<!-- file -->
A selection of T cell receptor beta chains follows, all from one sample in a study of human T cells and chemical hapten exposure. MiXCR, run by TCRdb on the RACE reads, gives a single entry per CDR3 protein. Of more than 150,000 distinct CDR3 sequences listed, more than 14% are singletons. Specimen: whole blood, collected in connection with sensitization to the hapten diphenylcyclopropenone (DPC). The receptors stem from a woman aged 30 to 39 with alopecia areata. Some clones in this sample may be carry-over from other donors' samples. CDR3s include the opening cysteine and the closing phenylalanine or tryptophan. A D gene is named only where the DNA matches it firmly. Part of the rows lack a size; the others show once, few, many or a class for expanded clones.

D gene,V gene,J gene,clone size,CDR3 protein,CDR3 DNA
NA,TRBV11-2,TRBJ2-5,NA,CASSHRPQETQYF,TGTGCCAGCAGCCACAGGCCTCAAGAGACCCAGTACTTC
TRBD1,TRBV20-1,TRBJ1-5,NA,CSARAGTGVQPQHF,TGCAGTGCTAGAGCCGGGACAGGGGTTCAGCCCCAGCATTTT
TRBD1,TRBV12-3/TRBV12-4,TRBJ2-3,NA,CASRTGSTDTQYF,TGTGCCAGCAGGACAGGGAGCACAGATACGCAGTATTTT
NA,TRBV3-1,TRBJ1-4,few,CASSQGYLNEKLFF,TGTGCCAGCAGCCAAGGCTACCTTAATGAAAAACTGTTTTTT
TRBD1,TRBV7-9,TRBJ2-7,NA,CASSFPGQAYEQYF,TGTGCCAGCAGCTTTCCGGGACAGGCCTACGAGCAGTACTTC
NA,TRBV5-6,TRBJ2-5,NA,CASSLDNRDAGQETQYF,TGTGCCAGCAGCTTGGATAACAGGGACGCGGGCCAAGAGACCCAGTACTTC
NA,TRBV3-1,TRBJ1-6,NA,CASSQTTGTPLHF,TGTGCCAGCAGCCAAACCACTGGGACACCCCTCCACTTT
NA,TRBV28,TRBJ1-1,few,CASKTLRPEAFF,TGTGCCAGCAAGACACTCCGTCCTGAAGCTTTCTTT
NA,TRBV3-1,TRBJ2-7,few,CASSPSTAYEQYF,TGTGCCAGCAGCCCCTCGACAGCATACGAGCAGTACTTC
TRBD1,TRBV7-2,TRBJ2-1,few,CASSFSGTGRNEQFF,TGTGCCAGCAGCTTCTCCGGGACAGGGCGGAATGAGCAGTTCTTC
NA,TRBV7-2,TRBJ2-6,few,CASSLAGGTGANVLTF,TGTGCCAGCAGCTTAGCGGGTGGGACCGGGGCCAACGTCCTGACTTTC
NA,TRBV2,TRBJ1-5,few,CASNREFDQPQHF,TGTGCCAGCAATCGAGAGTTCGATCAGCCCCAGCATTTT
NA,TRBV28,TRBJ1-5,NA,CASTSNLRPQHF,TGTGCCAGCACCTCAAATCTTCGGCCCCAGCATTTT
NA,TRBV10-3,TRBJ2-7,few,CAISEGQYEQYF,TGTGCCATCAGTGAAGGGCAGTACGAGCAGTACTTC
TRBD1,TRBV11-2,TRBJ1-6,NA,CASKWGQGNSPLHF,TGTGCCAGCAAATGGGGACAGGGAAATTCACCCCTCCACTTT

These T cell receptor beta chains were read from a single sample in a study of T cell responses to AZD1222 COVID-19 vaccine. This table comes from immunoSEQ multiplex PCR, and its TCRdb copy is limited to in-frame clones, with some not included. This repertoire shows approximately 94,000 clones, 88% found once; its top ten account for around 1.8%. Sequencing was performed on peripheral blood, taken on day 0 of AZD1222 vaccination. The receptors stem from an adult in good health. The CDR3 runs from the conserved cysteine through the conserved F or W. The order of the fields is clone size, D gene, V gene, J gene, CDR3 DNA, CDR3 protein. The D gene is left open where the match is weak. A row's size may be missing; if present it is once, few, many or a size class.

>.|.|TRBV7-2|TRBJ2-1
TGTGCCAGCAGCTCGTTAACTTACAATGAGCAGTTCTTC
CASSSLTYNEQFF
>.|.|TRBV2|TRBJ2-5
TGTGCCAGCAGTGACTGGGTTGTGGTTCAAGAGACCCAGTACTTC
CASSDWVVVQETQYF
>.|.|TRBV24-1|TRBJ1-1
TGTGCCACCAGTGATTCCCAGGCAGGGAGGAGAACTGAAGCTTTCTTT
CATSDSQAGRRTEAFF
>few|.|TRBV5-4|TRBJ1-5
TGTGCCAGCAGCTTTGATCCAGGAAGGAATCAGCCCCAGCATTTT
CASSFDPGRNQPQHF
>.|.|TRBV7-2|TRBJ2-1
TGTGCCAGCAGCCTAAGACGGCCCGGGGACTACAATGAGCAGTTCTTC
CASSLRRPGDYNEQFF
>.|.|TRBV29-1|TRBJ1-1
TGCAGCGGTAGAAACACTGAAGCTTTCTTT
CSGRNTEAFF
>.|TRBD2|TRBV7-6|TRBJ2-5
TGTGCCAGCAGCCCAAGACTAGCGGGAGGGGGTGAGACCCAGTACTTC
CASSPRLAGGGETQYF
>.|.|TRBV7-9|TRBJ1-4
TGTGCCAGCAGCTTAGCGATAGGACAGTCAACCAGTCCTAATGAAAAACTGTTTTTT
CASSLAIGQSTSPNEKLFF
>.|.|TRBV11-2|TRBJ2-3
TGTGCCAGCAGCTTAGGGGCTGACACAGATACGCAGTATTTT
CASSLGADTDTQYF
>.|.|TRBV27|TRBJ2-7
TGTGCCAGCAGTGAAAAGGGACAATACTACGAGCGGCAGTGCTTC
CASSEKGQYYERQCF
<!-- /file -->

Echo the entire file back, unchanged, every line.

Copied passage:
A selection of T cell receptor beta chains follows, all from one sample in a study of human T cells and chemical hapten exposure. MiXCR, run by TCRdb on the RACE reads, gives a single entry per CDR3 protein. Of more than 150,000 distinct CDR3 sequences listed, more than 14% are singletons. Specimen: whole blood, collected in connection with sensitization to the hapten diphenylcyclopropenone (DPC). The receptors stem from a woman aged 30 to 39 with alopecia areata. Some clones in this sample may be carry-over from other donors' samples. CDR3s include the opening cysteine and the closing phenylalanine or tryptophan. A D gene is named only where the DNA matches it firmly. Part of the rows lack a size; the others show once, few, many or a class for expanded clones.

D gene,V gene,J gene,clone size,CDR3 protein,CDR3 DNA
NA,TRBV11-2,TRBJ2-5,NA,CASSHRPQETQYF,TGTGCCAGCAGCCACAGGCCTCAAGAGACCCAGTACTTC
TRBD1,TRBV20-1,TRBJ1-5,NA,CSARAGTGVQPQHF,TGCAGTGCTAGAGCCGGGACAGGGGTTCAGCCCCAGCATTTT
TRBD1,TRBV12-3/TRBV12-4,TRBJ2-3,NA,CASRTGSTDTQYF,TGTGCCAGCAGGACAGGGAGCACAGATACGCAGTATTTT
NA,TRBV3-1,TRBJ1-4,few,CASSQGYLNEKLFF,TGTGCCAGCAGCCAAGGCTACCTTAATGAAAAACTGTTTTTT
TRBD1,TRBV7-9,TRBJ2-7,NA,CASSFPGQAYEQYF,TGTGCCAGCAGCTTTCCGGGACAGGCCTACGAGCAGTACTTC
NA,TRBV5-6,TRBJ2-5,NA,CASSLDNRDAGQETQYF,TGTGCCAGCAGCTTGGATAACAGGGACGCGGGCCAAGAGACCCAGTACTTC
NA,TRBV3-1,TRBJ1-6,NA,CASSQTTGTPLHF,TGTGCCAGCAGCCAAACCACTGGGACACCCCTCCACTTT
NA,TRBV28,TRBJ1-1,few,CASKTLRPEAFF,TGTGCCAGCAAGACACTCCGTCCTGAAGCTTTCTTT
NA,TRBV3-1,TRBJ2-7,few,CASSPSTAYEQYF,TGTGCCAGCAGCCCCTCGACAGCATACGAGCAGTACTTC
TRBD1,TRBV7-2,TRBJ2-1,few,CASSFSGTGRNEQFF,TGTGCCAGCAGCTTCTCCGGGACAGGGCGGAATGAGCAGTTCTTC
NA,TRBV7-2,TRBJ2-6,few,CASSLAGGTGANVLTF,TGTGCCAGCAGCTTAGCGGGTGGGACCGGGGCCAACGTCCTGACTTTC
NA,TRBV2,TRBJ1-5,few,CASNREFDQPQHF,TGTGCCAGCAATCGAGAGTTCGATCAGCCCCAGCATTTT
NA,TRBV28,TRBJ1-5,NA,CASTSNLRPQHF,TGTGCCAGCACCTCAAATCTTCGGCCCCAGCATTTT
NA,TRBV10-3,TRBJ2-7,few,CAISEGQYEQYF,TGTGCCATCAGTGAAGGGCAGTACGAGCAGTACTTC
TRBD1,TRBV11-2,TRBJ1-6,NA,CASKWGQGNSPLHF,TGTGCCAGCAAATGGGGACAGGGAAATTCACCCCTCCACTTT

These T cell receptor beta chains were read from a single sample in a study of T cell responses to AZD1222 COVID-19 vaccine. This table comes from immunoSEQ multiplex PCR, and its TCRdb copy is limited to in-frame clones, with some not included. This repertoire shows approximately 94,000 clones, 88% found once; its top ten account for around 1.8%. Sequencing was performed on peripheral blood, taken on day 0 of AZD1222 vaccination. The receptors stem from an adult in good health. The CDR3 runs from the conserved cysteine through the conserved F or W. The order of the fields is clone size, D gene, V gene, J gene, CDR3 DNA, CDR3 protein. The D gene is left open where the match is weak. A row's size may be missing; if present it is once, few, many or a size class.

>.|.|TRBV7-2|TRBJ2-1
TGTGCCAGCAGCTCGTTAACTTACAATGAGCAGTTCTTC
CASSSLTYNEQFF
>.|.|TRBV2|TRBJ2-5
TGTGCCAGCAGTGACTGGGTTGTGGTTCAAGAGACCCAGTACTTC
CASSDWVVVQETQYF
>.|.|TRBV24-1|TRBJ1-1
TGTGCCACCAGTGATTCCCAGGCAGGGAGGAGAACTGAAGCTTTCTTT
CATSDSQAGRRTEAFF
>few|.|TRBV5-4|TRBJ1-5
TGTGCCAGCAGCTTTGATCCAGGAAGGAATCAGCCCCAGCATTTT
CASSFDPGRNQPQHF
>.|.|TRBV7-2|TRBJ2-1
TGTGCCAGCAGCCTAAGACGGCCCGGGGACTACAATGAGCAGTTCTTC
CASSLRRPGDYNEQFF
>.|.|TRBV29-1|TRBJ1-1
TGCAGCGGTAGAAACACTGAAGCTTTCTTT
CSGRNTEAFF
>.|TRBD2|TRBV7-6|TRBJ2-5
TGTGCCAGCAGCCCAAGACTAGCGGGAGGGGGTGAGACCCAGTACTTC
CASSPRLAGGGETQYF
>.|.|TRBV7-9|TRBJ1-4
TGTGCCAGCAGCTTAGCGATAGGACAGTCAACCAGTCCTAATGAAAAACTGTTTTTT
CASSLAIGQSTSPNEKLFF
>.|.|TRBV11-2|TRBJ2-3
TGTGCCAGCAGCTTAGGGGCTGACACAGATACGCAGTATTTT
CASSLGADTDTQYF
>.|.|TRBV27|TRBJ2-7
TGTGCCAGCAGTGAAAAGGGACAATACTACGAGCGGCAGTGCTTC
CASSEKGQYYERQCF